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Think you’re the anti-YouTube? Join the crowd. But Vimeo, a personal and artistic video-sharing site, is not as close to the competition as its web 2.0-compliant name would suggest (for the record, it’s an anagram of “movie” with “me” in the middle).
Vimeo started two years ago as a side project by Jakob Lodwick (left) and Zach Klein of CollegeHumor, which was bought by IAC last August. It later got the go-ahead from Barry Diller at the end of last year to become a full-time, fully funded startup within the behemoth internet holding company.
The site, described as “a kind of hipster YouTube” in a recent New York Magazine piece about young people sharing their lives online, is deeply personal by design. Unregistered visitors to the Vimeo homepage are greeted by “Videos We Like — Our users made them” and “Current activity on Vimeo — “What we’re all doing on Vimeo right now.” It’s initially unclear if “we” means just Lodwick and Klein, but click through and you’ll quickly be included in the site’s free-standing community of thousands of users.
See, for instance, this video posted by Lodwick, which seems almost too personal to embed out of its context on the site:
Fifty-four percent of adult internet users create video offline, but only 11 percent upload it online, according to Sharpe Partners. “We sort of delegate the task of making video to celebrities or people we don’t know on the internet,” says Lodwick. He and Klein say they want to recreate home videos for the internet, not television for the internet.
Sites like Grouper and even YouTube have dabbled in personal video-sharing, but nobody has figured out the tricky formula of being both personal and widely adopted. There does seem to be a need for a place to put birthing videos and dorm room party escapades out of site of the public.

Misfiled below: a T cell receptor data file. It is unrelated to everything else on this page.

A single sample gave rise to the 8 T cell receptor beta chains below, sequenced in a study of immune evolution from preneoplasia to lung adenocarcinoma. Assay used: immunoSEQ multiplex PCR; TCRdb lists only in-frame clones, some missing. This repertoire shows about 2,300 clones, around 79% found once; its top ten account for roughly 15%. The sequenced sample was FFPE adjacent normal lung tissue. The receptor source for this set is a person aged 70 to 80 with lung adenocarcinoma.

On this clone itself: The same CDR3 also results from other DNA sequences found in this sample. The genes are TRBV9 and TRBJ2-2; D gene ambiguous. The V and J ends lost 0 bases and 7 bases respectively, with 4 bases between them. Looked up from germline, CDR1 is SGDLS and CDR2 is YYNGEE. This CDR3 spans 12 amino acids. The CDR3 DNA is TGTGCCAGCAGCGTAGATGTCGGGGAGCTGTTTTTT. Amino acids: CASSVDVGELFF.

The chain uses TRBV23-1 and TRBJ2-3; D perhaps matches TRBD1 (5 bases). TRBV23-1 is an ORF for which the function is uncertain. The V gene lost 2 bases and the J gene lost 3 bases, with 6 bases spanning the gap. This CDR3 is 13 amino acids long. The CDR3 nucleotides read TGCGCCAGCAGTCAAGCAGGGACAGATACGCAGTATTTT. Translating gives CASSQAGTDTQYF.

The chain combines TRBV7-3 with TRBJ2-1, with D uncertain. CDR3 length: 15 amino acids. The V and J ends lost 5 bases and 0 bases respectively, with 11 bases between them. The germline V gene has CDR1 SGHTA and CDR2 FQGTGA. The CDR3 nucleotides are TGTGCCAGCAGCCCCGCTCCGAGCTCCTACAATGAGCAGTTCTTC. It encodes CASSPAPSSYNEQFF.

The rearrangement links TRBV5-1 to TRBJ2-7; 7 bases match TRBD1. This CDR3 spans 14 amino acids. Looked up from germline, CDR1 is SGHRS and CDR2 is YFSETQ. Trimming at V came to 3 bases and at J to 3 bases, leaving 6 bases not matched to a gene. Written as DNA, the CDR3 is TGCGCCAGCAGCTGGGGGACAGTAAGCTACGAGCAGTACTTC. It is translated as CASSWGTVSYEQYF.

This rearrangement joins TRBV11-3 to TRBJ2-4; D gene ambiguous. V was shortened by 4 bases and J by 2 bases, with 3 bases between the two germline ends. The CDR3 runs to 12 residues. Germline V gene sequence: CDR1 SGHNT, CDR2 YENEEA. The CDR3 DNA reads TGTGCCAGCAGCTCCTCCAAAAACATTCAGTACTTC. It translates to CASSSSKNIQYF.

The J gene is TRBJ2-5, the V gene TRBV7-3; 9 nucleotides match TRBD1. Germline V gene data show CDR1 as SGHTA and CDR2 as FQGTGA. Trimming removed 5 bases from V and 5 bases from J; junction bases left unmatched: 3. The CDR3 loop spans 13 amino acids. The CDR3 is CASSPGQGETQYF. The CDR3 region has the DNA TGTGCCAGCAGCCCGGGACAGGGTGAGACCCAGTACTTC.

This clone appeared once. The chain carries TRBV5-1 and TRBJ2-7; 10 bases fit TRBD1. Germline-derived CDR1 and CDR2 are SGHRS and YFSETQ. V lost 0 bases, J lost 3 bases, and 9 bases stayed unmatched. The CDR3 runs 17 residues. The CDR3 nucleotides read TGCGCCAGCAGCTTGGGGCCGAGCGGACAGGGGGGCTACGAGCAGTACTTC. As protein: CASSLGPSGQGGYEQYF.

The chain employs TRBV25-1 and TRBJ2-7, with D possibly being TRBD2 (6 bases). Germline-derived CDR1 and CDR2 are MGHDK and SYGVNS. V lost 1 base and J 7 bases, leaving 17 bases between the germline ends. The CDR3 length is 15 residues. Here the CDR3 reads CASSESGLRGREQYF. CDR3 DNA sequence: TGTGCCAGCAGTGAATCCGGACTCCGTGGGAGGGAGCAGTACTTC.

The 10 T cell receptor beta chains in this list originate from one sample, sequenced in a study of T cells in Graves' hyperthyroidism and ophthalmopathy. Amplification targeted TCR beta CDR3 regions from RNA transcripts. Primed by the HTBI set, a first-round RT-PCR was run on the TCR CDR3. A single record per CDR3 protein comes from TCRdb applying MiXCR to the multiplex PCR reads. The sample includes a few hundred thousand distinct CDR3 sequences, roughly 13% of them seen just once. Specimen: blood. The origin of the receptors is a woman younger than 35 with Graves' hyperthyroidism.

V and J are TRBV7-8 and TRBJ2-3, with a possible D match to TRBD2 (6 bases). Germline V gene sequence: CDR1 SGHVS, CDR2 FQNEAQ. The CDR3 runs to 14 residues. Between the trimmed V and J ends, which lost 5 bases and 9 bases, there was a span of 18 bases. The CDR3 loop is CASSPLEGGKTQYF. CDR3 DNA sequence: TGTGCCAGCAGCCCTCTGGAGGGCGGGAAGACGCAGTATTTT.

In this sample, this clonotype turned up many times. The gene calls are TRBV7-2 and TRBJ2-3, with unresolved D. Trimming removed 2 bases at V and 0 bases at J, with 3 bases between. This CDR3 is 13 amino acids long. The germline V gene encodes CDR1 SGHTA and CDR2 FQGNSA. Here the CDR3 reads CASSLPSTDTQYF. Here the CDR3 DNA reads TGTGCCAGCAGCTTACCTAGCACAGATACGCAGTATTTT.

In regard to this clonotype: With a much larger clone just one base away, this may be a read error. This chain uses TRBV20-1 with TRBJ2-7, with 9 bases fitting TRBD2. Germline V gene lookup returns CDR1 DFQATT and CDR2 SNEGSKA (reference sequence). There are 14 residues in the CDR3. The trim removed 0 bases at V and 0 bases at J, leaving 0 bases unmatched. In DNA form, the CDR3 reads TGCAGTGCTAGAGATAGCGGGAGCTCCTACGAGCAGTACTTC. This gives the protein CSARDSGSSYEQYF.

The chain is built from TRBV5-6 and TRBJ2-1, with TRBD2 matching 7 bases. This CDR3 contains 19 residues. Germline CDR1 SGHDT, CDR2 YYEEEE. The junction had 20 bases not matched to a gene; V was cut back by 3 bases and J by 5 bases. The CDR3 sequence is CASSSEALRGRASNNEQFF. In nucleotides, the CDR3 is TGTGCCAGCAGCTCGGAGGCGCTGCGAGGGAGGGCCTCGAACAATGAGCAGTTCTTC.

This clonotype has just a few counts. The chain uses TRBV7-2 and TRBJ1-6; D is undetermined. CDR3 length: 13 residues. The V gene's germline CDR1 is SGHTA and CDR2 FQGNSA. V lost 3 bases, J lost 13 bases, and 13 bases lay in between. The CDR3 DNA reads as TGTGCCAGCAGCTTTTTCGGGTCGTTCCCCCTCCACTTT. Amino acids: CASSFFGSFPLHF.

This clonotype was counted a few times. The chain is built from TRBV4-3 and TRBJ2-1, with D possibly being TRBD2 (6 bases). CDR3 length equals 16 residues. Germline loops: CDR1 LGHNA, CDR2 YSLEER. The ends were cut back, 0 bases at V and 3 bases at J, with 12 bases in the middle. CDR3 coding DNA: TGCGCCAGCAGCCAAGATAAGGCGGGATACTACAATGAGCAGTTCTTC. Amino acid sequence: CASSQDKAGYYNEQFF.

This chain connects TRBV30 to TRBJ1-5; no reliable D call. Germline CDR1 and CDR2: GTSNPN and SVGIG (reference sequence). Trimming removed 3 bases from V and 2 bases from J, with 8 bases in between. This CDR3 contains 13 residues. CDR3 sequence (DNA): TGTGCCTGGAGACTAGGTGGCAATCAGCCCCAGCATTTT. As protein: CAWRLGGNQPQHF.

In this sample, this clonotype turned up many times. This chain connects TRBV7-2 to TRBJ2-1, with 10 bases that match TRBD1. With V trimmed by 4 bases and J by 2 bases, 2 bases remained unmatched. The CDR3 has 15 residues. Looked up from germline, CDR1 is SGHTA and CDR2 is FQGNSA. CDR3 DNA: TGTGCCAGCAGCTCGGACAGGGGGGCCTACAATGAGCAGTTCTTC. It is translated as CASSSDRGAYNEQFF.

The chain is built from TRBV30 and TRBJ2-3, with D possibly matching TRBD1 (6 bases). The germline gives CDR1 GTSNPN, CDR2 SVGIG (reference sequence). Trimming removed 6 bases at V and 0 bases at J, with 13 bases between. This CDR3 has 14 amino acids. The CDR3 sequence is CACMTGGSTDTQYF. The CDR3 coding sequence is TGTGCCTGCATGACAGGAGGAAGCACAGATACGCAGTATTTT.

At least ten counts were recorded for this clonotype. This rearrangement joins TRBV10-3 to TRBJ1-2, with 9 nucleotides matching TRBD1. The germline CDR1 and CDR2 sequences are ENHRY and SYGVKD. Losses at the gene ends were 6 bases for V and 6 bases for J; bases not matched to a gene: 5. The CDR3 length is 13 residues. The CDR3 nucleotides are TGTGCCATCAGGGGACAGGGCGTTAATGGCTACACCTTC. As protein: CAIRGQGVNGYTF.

However, Klein and Lodwick are advocating something a bit different, recording your life for the benefit of a small circle of virtual friends. They claim that with increased privacy features, some of which will be rolled out in a site relaunch April 16, Vimeo’s intimate feel can be preserved as it scales.
“YouTube has drastically shaped what kind of videos are being made,” says Klein. “We want to teach everyone that video isn’t just for lip-syncing Asian kids.” That isn’t enforced by rules, but rather norms created by Vimeo’s users. The sleekly designed site is oriented around each user’s friends; most importantly, say the two founders, there’s no “most viewed” list anywhere to be found.
Before getting the greenlight from IAC, Vimeo was “on life support, on one server, and crashing weekly,” says Jonathan Marcus, the IAC exec who was tasked with figuring out the conglomerate’s video strategy and decided developing a site it already owned would be more promising than M&A. He just recently started spending 100 percent of his time working on Vimeo.
IAC’s added resources — in terms of funding, “a significant commitment in line with a typical venture-backed company,” says Marcus — seem to have already made a difference. At the end of January, Vimeo raised its storage limit to 250 MB from 30 MB, driving uploads up more than 50 percent month-over-month, according Marcus. The site now has 100,000 registered users, growing 40 percent monthly, and half a million unique visitors per month.
Just one problem with being hip, fun, and different, though — aren’t you owned by Barry Diller? “He believes in our vision,” says Klein.
Vimeo balances on the thin line between quite a few such converses — making new friends but keeping things personal, trying to grow traffic and revenue while remaining artsy and personal. It’ll be interesting to see how the ideals survive this year’s expansion.